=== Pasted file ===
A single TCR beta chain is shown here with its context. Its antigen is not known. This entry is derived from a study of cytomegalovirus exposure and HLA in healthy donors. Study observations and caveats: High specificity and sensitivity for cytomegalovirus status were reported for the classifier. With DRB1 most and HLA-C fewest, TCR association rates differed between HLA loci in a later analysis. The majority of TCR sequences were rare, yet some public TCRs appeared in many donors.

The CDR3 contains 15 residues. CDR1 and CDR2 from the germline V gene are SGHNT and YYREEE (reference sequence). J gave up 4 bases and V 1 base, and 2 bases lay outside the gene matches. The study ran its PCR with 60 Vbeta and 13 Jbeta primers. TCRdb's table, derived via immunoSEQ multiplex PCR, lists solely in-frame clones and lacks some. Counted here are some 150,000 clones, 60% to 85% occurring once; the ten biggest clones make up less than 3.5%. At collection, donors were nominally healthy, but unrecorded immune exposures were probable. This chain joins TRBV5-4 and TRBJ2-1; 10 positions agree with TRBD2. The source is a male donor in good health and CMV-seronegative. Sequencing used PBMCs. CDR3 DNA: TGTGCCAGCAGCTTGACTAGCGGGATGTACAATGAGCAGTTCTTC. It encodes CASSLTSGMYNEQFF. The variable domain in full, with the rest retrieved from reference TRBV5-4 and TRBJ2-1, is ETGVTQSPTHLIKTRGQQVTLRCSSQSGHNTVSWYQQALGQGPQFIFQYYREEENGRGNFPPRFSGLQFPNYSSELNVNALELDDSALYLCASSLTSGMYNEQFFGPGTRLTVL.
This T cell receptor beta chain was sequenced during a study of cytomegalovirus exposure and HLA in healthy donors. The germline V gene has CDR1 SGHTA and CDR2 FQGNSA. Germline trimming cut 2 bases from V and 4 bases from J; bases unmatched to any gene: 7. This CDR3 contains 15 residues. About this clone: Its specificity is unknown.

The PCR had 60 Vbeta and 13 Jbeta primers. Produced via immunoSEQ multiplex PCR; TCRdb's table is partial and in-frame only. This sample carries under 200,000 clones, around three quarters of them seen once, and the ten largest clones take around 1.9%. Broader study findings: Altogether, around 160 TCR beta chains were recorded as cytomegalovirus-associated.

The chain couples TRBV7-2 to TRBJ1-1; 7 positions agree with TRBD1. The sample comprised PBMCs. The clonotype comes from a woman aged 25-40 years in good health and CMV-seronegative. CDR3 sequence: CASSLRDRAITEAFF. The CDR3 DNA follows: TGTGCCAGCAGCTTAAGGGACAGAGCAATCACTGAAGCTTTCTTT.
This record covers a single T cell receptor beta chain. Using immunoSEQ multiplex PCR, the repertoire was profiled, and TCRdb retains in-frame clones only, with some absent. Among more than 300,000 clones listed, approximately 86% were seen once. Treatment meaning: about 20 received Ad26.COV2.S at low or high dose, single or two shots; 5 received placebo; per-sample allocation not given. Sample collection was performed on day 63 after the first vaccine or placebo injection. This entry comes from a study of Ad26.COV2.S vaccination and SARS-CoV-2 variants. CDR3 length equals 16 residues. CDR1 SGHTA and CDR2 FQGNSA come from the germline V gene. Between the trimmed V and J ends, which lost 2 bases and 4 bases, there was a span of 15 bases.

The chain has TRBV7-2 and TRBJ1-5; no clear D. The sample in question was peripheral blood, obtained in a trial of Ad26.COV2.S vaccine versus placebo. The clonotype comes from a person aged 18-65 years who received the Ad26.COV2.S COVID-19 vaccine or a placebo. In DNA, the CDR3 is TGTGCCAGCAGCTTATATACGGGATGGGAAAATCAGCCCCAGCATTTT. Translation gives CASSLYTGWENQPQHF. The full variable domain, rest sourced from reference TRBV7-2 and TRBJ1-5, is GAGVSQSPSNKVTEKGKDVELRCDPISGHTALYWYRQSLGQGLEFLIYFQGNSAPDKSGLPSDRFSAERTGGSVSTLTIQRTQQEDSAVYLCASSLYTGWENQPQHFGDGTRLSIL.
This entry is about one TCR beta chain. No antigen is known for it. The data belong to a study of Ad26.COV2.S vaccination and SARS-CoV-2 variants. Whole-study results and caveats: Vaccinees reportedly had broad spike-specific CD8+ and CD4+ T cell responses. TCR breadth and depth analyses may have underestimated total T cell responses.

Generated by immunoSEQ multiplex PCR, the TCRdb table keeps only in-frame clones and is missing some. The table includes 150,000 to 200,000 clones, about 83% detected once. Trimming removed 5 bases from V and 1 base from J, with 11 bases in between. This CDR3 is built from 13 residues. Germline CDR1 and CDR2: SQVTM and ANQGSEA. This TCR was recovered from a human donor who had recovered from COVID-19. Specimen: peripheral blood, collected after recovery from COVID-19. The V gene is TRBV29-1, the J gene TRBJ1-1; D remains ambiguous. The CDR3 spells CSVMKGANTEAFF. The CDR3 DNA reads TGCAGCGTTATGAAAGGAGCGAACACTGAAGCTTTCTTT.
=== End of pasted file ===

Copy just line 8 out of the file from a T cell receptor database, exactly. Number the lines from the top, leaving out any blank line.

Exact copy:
This entry is about one TCR beta chain. No antigen is known for it. The data belong to a study of Ad26.COV2.S vaccination and SARS-CoV-2 variants. Whole-study results and caveats: Vaccinees reportedly had broad spike-specific CD8+ and CD4+ T cell responses. TCR breadth and depth analyses may have underestimated total T cell responses.